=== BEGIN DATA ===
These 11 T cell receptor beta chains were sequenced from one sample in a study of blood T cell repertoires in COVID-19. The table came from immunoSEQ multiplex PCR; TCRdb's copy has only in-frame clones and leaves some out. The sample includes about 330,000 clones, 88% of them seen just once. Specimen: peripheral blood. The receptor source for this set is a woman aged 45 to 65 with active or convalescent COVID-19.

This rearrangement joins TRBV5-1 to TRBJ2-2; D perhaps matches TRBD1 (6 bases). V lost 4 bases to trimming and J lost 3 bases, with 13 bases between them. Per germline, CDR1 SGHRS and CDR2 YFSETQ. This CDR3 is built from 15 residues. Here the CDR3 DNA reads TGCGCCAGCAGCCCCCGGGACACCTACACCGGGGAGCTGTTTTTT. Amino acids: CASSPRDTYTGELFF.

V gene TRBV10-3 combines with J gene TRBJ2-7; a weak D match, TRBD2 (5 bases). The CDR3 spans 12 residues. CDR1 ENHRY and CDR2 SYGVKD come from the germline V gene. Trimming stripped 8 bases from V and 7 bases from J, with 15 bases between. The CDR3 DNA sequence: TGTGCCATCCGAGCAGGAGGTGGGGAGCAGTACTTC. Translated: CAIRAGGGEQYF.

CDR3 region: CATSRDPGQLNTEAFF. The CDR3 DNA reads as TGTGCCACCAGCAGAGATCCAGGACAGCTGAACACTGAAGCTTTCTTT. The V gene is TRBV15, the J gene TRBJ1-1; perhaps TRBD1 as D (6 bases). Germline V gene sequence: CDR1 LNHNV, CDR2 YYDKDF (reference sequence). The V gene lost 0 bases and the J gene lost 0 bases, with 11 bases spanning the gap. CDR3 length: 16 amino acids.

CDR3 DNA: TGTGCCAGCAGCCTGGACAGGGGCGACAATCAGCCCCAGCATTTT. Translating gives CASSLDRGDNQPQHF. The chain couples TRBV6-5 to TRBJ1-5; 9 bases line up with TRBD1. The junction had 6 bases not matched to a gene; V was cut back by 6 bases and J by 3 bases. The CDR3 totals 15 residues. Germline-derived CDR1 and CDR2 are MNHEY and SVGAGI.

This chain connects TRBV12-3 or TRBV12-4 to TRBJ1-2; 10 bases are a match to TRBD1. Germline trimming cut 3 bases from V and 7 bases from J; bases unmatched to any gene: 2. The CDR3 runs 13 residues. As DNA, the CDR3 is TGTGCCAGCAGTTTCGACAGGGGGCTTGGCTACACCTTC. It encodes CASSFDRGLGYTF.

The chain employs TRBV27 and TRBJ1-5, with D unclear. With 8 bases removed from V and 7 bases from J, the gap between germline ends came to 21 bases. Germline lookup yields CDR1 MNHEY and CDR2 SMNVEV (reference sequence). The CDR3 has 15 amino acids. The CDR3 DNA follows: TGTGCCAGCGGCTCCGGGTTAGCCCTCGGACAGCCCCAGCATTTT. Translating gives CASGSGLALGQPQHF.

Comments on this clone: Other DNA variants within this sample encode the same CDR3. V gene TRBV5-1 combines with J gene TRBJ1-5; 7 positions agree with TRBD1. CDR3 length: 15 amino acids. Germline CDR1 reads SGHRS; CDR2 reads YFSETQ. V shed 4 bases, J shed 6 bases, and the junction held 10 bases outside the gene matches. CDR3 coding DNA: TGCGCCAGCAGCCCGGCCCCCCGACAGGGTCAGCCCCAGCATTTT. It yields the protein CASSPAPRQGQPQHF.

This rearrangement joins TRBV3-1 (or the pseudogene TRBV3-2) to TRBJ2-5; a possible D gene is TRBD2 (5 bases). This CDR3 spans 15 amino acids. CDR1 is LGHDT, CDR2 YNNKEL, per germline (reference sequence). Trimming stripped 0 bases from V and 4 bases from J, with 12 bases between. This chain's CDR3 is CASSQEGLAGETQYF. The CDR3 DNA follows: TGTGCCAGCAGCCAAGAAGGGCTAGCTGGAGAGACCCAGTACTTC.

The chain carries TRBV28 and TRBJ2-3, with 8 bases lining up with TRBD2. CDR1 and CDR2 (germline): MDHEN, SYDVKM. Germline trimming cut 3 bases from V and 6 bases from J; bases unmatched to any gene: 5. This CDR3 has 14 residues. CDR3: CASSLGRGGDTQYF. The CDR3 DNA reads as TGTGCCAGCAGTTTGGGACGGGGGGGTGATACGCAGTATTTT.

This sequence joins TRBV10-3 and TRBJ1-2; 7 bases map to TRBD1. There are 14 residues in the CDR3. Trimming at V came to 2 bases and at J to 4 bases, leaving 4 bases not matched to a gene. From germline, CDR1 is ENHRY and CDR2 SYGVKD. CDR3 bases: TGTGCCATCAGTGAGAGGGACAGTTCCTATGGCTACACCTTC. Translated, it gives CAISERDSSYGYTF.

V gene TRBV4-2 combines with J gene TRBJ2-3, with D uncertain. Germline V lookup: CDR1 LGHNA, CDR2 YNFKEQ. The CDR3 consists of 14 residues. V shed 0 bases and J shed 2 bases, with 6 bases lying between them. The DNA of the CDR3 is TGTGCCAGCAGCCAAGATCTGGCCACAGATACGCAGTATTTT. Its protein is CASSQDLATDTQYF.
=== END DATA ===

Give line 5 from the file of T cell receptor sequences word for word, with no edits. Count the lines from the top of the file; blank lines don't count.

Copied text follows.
CDR3 DNA: TGTGCCAGCAGCCTGGACAGGGGCGACAATCAGCCCCAGCATTTT. Translating gives CASSLDRGDNQPQHF. The chain couples TRBV6-5 to TRBJ1-5; 9 bases line up with TRBD1. The junction had 6 bases not matched to a gene; V was cut back by 6 bases and J by 3 bases. The CDR3 totals 15 residues. Germline-derived CDR1 and CDR2 are MNHEY and SVGAGI.